For the second time in 12 years, the city of Lancaster plans to recruit a consulting firm, to be paid in part with state assistance, to see what the city can do to operate more efficiently and improve its financial stability.
Current projections show that Lancaster will deplete its reserves and notch a $6.4 million deficit as soon as 2022 if it doesn’t raise taxes — as it has had to do eight times in the past 14 years, Mayor Danene Sorace said during remarks at Tuesday’s city council meeting.
The problem, the mayor said, is Pennsylvania’s antiquated system of local governance, which simply doesn’t give municipalities the tools they need to prosper.
“The issues are structural and long term,” she said, “and as such, need structural, long-term fixes.”
The city hopes to pick the consultant by the beginning of September.
It will seek a grant to offset half the cost — which remains to be determined — from the state Department of Community and Economic Development’s Early Intervention Program, or EIP.
EIP is sometimes seen as the first step on the way to a “financial distress” designation under Pennsylvania’s Act 47, but it isn’t, DCED spokesman Michael Gerber said. It’s a resource for any city that wants to improve its financial position, he said.
“We are nowhere near Act 47,” Sorace emphasized.
The consultant will be asked to conduct a thorough review of city finances and operations, develop five-year fiscal forecasts, and recommend possible ways to save on expenses and bring in additional income. It will study whether adopting a Home Rule Charter would help.
The report would most likely be finished early next year, Sorace said.
The previous study was conducted in 2007, and was also partly funded through EIP. It made more than 180 recommendations, almost all of which have been implemented, Sorace said.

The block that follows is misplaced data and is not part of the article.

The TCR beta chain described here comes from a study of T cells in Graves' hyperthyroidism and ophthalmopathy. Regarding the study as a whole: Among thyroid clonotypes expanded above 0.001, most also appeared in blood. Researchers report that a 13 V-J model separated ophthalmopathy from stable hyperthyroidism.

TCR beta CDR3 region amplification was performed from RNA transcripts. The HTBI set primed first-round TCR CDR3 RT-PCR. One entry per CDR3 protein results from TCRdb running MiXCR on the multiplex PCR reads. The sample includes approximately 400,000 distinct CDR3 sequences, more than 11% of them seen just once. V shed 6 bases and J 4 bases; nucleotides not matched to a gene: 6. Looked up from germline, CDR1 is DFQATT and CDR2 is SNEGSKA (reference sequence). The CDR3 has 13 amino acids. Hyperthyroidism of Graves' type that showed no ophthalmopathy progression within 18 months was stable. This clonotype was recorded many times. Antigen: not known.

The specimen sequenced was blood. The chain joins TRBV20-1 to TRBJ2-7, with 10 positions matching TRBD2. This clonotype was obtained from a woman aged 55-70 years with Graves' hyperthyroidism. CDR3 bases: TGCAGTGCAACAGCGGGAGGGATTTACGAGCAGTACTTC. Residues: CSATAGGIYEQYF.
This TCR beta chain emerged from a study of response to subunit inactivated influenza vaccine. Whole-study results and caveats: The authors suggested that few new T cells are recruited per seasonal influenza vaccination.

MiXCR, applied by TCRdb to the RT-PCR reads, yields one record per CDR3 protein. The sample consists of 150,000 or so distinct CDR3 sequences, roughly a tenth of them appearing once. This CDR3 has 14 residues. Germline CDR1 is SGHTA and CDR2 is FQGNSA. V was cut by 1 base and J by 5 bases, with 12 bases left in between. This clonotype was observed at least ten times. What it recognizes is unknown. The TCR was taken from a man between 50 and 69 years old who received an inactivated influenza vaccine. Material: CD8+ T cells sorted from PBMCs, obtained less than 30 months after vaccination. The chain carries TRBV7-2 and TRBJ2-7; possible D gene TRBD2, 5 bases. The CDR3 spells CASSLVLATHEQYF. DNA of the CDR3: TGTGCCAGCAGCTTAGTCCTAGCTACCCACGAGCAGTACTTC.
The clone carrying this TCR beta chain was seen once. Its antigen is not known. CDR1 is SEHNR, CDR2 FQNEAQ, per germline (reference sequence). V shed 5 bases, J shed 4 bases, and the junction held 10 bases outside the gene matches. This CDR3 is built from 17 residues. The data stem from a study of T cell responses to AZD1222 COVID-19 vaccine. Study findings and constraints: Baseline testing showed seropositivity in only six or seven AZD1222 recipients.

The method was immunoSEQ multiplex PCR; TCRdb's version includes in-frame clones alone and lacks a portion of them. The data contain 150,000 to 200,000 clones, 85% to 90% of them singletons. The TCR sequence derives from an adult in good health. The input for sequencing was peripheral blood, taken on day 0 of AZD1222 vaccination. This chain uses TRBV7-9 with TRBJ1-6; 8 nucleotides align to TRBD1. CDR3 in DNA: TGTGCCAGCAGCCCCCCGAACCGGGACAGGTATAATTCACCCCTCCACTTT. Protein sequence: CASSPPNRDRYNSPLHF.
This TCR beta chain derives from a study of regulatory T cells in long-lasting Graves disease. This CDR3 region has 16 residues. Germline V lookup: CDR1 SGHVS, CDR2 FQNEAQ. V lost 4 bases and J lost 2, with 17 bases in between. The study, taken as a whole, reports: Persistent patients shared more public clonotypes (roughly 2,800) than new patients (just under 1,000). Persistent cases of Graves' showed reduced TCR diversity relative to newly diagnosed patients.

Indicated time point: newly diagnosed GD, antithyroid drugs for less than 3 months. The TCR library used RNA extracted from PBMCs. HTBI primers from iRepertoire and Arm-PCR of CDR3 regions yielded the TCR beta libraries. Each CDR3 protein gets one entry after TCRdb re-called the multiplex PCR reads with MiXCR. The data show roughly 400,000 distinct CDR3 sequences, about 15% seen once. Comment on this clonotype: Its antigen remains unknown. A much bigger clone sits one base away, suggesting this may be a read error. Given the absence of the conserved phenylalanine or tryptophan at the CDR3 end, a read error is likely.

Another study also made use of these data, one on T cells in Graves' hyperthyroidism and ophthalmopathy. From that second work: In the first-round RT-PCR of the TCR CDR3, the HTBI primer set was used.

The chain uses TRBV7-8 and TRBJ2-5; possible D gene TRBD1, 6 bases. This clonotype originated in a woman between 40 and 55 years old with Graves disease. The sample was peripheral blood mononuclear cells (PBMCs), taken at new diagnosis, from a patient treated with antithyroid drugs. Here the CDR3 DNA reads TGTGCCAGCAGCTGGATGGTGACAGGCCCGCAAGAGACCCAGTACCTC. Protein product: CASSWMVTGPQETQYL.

Cost savings will likely be harder to achieve this time around, she said: The “low-hanging fruit” has mostly been picked.
Nevertheless, an outside analysis will help to make sure the city is doing all it can, she said.
Concurrently, the city plans to push for reform of the state's rules for local governments — a perennial issue for leaders in Lancaster and throughout Pennsylvania.
State law mandates certain services while providing a limited menu of tax options. In particular, municipalities must rely heavily on property taxes, which don’t rise much once a city has been built out. In Lancaster, despite all the recent investment, the property tax base grew just 1.35% between 2006 and 2017.
Meanwhile, health insurance, pensions and other costs of government continue to rise steadily.
Sorace said she’s already reached out to state legislators. She’s also talking to the business community, whose support, she said, will be “critical” to reform.
Lancaster Chamber President Tom Baldrige said “outdated, inflexible and uncompetitive state laws and policies” create an unsustainable situation for even the best-managed municipalities.
The chamber has long supported reform and will continue to do so, he said.
Making headway on the issue is crucial to the region’s future, Sorace said.
“It’s going to take significant effort to solve this problem, and we cannot do it without help from Harrisburg,” she said.